This Gene Therapy Can Restore Vision, but Will It Break the Bank?

In October, Spark Therapeutics (NASDAQ: ONCE) took another step closer to FDA approval for its vision-restoring drug, Luxturna. An approval for the gene-editing therapy early next year would be a big breakthrough for precision medicine. But based on recent comments by Spark Therapeutics' management, it appears that this breakthrough would come with a shockingly high sticker price.

What's the story?

Luxturna is a gene therapy to treat patients with vision loss from biallelic RPE65 mutation-associated retinal dystrophy. It's administered by subretinal injection, and in trials, it's been shown to restore vision in more than 90% of patients for up to three years.

Normal vision depends on a complex cycle that's dependent on the RPE65 protein. Because these patients lack that protein, their vision cycle is interrupted, and their sight is compromised. Patients typically suffer progressive vision loss, and virtually all eventually become totally blind.

Luxturna restores the vision cycle by supplying a functional copy of the RPE65 gene that can kick-start production of the missing protein.

Currently, there are no FDA-approved drugs to treat RPE65 mutation-associated retinal dystrophy, so if Luxturna gets a green light, it will mark a significant advance in this indication.

How to value vision

Developing complex gene therapies isn't cheap, and the addressable patient population for this drug is small -- only 1,000 to 3,000 people in the U.S. The combination of a high-cost development process, a small potential patient pool, and a thus-far entirely unmet need suggest that if Luxturna is approved, it will fetch premium pricing.

Spark Therapeutics' isn't committing to a specific price yet, but in its third-quarter earnings conference call, management said it's number-crunching has it thinking Luxturna could hit the market with a one-time price "in excess of $1 million per patient."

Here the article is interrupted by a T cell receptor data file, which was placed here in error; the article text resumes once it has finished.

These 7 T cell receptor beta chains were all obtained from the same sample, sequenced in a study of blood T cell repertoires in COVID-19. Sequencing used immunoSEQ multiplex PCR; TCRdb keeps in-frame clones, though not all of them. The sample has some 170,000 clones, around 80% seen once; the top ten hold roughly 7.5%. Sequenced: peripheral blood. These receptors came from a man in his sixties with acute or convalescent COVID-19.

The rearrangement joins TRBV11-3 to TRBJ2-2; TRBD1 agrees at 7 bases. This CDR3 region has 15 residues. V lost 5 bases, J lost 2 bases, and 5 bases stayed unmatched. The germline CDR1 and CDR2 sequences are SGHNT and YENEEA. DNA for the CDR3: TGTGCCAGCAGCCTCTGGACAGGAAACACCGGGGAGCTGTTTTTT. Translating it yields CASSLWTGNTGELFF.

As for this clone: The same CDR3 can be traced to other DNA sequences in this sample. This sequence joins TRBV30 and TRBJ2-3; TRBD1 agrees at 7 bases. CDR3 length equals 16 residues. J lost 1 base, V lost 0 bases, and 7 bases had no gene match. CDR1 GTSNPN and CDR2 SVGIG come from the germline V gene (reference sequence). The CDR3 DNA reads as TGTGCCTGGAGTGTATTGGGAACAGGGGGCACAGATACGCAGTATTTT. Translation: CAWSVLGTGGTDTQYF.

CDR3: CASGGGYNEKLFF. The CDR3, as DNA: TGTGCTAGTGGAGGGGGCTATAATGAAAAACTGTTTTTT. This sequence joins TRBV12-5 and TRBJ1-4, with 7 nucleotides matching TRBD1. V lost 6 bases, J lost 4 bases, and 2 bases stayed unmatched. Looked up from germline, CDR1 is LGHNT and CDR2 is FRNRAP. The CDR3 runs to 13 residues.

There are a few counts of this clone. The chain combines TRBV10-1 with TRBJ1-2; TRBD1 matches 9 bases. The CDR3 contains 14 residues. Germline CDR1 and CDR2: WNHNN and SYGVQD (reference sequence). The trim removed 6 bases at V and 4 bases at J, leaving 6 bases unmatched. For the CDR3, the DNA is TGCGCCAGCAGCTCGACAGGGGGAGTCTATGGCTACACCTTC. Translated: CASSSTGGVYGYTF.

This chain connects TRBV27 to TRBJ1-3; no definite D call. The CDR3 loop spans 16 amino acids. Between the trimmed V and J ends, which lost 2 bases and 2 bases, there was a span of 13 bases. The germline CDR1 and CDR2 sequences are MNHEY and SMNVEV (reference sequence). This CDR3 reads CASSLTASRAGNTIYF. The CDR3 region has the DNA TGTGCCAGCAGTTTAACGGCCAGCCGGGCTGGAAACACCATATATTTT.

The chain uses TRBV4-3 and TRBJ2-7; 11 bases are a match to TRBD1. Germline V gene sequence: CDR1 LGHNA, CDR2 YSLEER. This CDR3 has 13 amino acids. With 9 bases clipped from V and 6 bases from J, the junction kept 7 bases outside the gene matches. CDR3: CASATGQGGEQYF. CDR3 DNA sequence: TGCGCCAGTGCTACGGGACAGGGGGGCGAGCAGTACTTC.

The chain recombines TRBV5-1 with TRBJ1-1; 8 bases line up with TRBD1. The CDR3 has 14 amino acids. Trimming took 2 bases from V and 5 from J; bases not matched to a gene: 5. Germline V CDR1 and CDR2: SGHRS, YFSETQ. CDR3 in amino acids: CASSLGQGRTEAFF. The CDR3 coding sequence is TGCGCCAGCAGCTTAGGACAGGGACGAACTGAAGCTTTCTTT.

The company says it's basing that price on "reasonable assumptions" about the direct costs incurred over a lifetime of treating patients currently. Without treatment, retinal dystrophy patients often can't work and require caregivers. Those expenses add up. Spark Therapeutics' also pointed out that state courts often order payouts of $1 million or more by long-term disability policies for people who lose their vision.

What's next

A seven-figure price would make Luxturna one of the most expensive drugs in the world. However, it could be that Spark Therapeutics is using that $1 million figure as a starting point for the discussion, and that if Luxturna is approved, it will launch at a lower price that appears (by comparison) to be more of a bargain.

An FDA decision on Luxturna is expected on Jan. 12 and while there are no guarantees, the odds of an OK appear good. The FDA's cellular, tissue, and gene therapies advisory committee discussed the pros and cons in October, and voted 16-0 in favor of recommending its approval.

Investors interested in owning Spark Therapeutics shares because of Luxturna will have to make some assumptions regarding the drug's peak sales, but given the size of the market and the importance of vision, it has blockbuster potential. Investors should also bear in mind that Spark Therapeutics is developing gene therapies for additional indications that could pan out someday. Furthermore, thanks to stock offerings, the company has $575 million in cash, so it's wallet is thick.

Overall, this is an intriguing company that ought to be on growth investors' radar.

10 stocks we like better than Spark TherapeuticsWhen investing geniuses David and Tom Gardner have a stock tip, it can pay to listen. After all, the newsletter they have run for over a decade, Motley Fool Stock Advisor, has tripled the market.*

David and Tom just revealed what they believe are the 10 best stocks for investors to buy right now... and Spark Therapeutics wasn't one of them! That's right -- they think these 10 stocks are even better buys.

Click here to learn about these picks!

*Stock Advisor returns as of November 6, 2017

Todd Campbell has no position in any of the stocks mentioned. His clients may have positions in the companies mentioned. The Motley Fool has no position in any of the stocks mentioned. The Motley Fool has a disclosure policy.